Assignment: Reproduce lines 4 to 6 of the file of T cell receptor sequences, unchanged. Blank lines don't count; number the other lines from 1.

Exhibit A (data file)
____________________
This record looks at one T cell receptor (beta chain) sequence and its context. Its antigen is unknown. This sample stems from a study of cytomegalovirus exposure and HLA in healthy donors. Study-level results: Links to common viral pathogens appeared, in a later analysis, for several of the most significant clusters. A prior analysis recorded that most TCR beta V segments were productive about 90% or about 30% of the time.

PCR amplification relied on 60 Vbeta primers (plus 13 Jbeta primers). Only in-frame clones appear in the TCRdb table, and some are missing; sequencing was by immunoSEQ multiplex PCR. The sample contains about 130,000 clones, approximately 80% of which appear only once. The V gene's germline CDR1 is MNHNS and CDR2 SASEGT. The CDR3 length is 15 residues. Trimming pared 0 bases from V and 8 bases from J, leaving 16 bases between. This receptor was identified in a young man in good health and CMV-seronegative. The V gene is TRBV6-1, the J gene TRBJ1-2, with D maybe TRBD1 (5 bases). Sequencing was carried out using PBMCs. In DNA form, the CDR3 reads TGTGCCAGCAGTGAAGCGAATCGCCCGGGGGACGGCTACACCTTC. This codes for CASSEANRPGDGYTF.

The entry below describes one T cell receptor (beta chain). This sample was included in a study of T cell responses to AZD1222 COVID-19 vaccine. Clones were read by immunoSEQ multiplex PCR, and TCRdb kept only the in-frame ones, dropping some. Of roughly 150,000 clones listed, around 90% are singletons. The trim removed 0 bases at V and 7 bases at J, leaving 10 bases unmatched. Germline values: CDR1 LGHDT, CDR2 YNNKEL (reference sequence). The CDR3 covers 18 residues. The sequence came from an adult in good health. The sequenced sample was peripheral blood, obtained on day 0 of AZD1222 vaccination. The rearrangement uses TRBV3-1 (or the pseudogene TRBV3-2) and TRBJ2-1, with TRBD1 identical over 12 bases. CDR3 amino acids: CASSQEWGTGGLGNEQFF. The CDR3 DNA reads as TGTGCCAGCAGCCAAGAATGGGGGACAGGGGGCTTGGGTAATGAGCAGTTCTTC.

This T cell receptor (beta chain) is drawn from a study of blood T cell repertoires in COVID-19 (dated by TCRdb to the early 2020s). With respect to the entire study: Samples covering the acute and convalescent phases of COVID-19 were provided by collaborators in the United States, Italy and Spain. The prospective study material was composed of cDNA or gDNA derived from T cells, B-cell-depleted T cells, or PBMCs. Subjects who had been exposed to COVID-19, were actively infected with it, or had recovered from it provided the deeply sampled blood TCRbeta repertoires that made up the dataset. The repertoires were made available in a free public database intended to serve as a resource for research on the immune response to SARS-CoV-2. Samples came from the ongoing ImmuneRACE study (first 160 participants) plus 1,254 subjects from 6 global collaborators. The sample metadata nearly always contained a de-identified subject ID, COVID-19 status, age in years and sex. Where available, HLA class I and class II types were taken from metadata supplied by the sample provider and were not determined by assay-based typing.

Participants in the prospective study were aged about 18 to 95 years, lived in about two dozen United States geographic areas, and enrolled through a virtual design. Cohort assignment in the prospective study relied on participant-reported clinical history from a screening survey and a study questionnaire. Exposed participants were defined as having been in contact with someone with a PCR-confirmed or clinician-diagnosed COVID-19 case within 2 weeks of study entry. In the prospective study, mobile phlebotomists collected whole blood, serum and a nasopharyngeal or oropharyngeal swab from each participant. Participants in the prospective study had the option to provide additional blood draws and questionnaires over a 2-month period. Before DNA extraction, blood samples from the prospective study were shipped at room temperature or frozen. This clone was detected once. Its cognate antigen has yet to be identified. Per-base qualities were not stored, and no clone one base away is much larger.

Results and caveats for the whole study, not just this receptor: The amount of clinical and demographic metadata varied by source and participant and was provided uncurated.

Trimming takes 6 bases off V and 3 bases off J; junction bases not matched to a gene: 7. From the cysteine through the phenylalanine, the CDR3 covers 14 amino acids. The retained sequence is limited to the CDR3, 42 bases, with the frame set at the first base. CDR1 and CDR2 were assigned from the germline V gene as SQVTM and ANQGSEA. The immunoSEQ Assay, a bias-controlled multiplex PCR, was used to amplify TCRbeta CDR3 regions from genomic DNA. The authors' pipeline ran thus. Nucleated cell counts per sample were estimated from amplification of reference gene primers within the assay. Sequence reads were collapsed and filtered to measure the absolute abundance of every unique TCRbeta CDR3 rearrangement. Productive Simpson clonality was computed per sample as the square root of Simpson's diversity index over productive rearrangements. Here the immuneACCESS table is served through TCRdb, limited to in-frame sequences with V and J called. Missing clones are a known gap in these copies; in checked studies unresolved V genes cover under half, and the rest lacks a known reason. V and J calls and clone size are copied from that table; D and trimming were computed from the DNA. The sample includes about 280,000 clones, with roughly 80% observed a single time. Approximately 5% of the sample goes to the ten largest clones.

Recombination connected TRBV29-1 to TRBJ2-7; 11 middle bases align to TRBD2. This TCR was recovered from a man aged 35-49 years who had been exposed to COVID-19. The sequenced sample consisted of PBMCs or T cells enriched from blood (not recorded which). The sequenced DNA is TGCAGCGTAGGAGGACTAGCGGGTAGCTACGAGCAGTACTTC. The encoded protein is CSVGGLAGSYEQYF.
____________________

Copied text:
This T cell receptor (beta chain) is drawn from a study of blood T cell repertoires in COVID-19 (dated by TCRdb to the early 2020s). With respect to the entire study: Samples covering the acute and convalescent phases of COVID-19 were provided by collaborators in the United States, Italy and Spain. The prospective study material was composed of cDNA or gDNA derived from T cells, B-cell-depleted T cells, or PBMCs. Subjects who had been exposed to COVID-19, were actively infected with it, or had recovered from it provided the deeply sampled blood TCRbeta repertoires that made up the dataset. The repertoires were made available in a free public database intended to serve as a resource for research on the immune response to SARS-CoV-2. Samples came from the ongoing ImmuneRACE study (first 160 participants) plus 1,254 subjects from 6 global collaborators. The sample metadata nearly always contained a de-identified subject ID, COVID-19 status, age in years and sex. Where available, HLA class I and class II types were taken from metadata supplied by the sample provider and were not determined by assay-based typing.

Participants in the prospective study were aged about 18 to 95 years, lived in about two dozen United States geographic areas, and enrolled through a virtual design. Cohort assignment in the prospective study relied on participant-reported clinical history from a screening survey and a study questionnaire. Exposed participants were defined as having been in contact with someone with a PCR-confirmed or clinician-diagnosed COVID-19 case within 2 weeks of study entry. In the prospective study, mobile phlebotomists collected whole blood, serum and a nasopharyngeal or oropharyngeal swab from each participant. Participants in the prospective study had the option to provide additional blood draws and questionnaires over a 2-month period. Before DNA extraction, blood samples from the prospective study were shipped at room temperature or frozen. This clone was detected once. Its cognate antigen has yet to be identified. Per-base qualities were not stored, and no clone one base away is much larger.

Results and caveats for the whole study, not just this receptor: The amount of clinical and demographic metadata varied by source and participant and was provided uncurated.